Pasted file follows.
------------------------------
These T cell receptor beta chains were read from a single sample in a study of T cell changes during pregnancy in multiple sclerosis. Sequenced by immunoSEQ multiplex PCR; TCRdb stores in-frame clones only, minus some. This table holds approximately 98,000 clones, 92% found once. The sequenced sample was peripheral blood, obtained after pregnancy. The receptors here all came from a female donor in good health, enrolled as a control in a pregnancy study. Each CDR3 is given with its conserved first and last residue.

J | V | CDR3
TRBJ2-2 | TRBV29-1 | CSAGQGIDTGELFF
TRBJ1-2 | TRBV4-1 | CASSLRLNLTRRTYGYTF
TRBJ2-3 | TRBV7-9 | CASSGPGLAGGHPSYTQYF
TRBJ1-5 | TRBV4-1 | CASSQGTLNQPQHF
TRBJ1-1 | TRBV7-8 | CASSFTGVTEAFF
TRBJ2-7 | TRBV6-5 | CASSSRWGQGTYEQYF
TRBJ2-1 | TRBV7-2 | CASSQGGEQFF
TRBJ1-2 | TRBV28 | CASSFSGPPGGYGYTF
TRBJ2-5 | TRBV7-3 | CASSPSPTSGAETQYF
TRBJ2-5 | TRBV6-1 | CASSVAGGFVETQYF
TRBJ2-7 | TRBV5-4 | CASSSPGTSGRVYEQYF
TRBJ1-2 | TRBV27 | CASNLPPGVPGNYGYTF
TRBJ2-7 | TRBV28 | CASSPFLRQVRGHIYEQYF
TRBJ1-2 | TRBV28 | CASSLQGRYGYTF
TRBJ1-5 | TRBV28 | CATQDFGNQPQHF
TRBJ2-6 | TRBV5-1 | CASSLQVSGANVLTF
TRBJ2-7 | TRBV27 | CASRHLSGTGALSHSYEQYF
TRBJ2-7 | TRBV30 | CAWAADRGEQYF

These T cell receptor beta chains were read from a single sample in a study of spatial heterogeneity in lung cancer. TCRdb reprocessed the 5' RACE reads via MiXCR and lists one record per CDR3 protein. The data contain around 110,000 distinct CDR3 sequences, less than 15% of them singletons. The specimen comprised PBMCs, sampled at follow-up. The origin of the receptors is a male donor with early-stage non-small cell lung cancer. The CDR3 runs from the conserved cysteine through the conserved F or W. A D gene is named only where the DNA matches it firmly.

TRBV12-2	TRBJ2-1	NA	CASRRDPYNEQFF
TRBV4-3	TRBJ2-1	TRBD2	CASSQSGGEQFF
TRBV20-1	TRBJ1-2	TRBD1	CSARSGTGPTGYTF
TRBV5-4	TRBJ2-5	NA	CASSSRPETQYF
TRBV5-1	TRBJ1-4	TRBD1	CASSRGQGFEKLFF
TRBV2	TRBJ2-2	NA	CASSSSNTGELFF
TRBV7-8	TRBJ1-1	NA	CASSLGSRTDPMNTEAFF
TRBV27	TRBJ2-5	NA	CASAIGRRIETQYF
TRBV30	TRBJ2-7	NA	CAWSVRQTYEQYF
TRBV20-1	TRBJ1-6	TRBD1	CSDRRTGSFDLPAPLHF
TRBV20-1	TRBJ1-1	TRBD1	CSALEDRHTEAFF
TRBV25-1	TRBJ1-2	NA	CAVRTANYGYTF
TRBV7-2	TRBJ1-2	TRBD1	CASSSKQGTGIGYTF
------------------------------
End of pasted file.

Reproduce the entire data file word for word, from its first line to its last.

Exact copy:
These T cell receptor beta chains were read from a single sample in a study of T cell changes during pregnancy in multiple sclerosis. Sequenced by immunoSEQ multiplex PCR; TCRdb stores in-frame clones only, minus some. This table holds approximately 98,000 clones, 92% found once. The sequenced sample was peripheral blood, obtained after pregnancy. The receptors here all came from a female donor in good health, enrolled as a control in a pregnancy study. Each CDR3 is given with its conserved first and last residue.

J | V | CDR3
TRBJ2-2 | TRBV29-1 | CSAGQGIDTGELFF
TRBJ1-2 | TRBV4-1 | CASSLRLNLTRRTYGYTF
TRBJ2-3 | TRBV7-9 | CASSGPGLAGGHPSYTQYF
TRBJ1-5 | TRBV4-1 | CASSQGTLNQPQHF
TRBJ1-1 | TRBV7-8 | CASSFTGVTEAFF
TRBJ2-7 | TRBV6-5 | CASSSRWGQGTYEQYF
TRBJ2-1 | TRBV7-2 | CASSQGGEQFF
TRBJ1-2 | TRBV28 | CASSFSGPPGGYGYTF
TRBJ2-5 | TRBV7-3 | CASSPSPTSGAETQYF
TRBJ2-5 | TRBV6-1 | CASSVAGGFVETQYF
TRBJ2-7 | TRBV5-4 | CASSSPGTSGRVYEQYF
TRBJ1-2 | TRBV27 | CASNLPPGVPGNYGYTF
TRBJ2-7 | TRBV28 | CASSPFLRQVRGHIYEQYF
TRBJ1-2 | TRBV28 | CASSLQGRYGYTF
TRBJ1-5 | TRBV28 | CATQDFGNQPQHF
TRBJ2-6 | TRBV5-1 | CASSLQVSGANVLTF
TRBJ2-7 | TRBV27 | CASRHLSGTGALSHSYEQYF
TRBJ2-7 | TRBV30 | CAWAADRGEQYF

These T cell receptor beta chains were read from a single sample in a study of spatial heterogeneity in lung cancer. TCRdb reprocessed the 5' RACE reads via MiXCR and lists one record per CDR3 protein. The data contain around 110,000 distinct CDR3 sequences, less than 15% of them singletons. The specimen comprised PBMCs, sampled at follow-up. The origin of the receptors is a male donor with early-stage non-small cell lung cancer. The CDR3 runs from the conserved cysteine through the conserved F or W. A D gene is named only where the DNA matches it firmly.

TRBV12-2	TRBJ2-1	NA	CASRRDPYNEQFF
TRBV4-3	TRBJ2-1	TRBD2	CASSQSGGEQFF
TRBV20-1	TRBJ1-2	TRBD1	CSARSGTGPTGYTF
TRBV5-4	TRBJ2-5	NA	CASSSRPETQYF
TRBV5-1	TRBJ1-4	TRBD1	CASSRGQGFEKLFF
TRBV2	TRBJ2-2	NA	CASSSSNTGELFF
TRBV7-8	TRBJ1-1	NA	CASSLGSRTDPMNTEAFF
TRBV27	TRBJ2-5	NA	CASAIGRRIETQYF
TRBV30	TRBJ2-7	NA	CAWSVRQTYEQYF
TRBV20-1	TRBJ1-6	TRBD1	CSDRRTGSFDLPAPLHF
TRBV20-1	TRBJ1-1	TRBD1	CSALEDRHTEAFF
TRBV25-1	TRBJ1-2	NA	CAVRTANYGYTF
TRBV7-2	TRBJ1-2	TRBD1	CASSSKQGTGIGYTF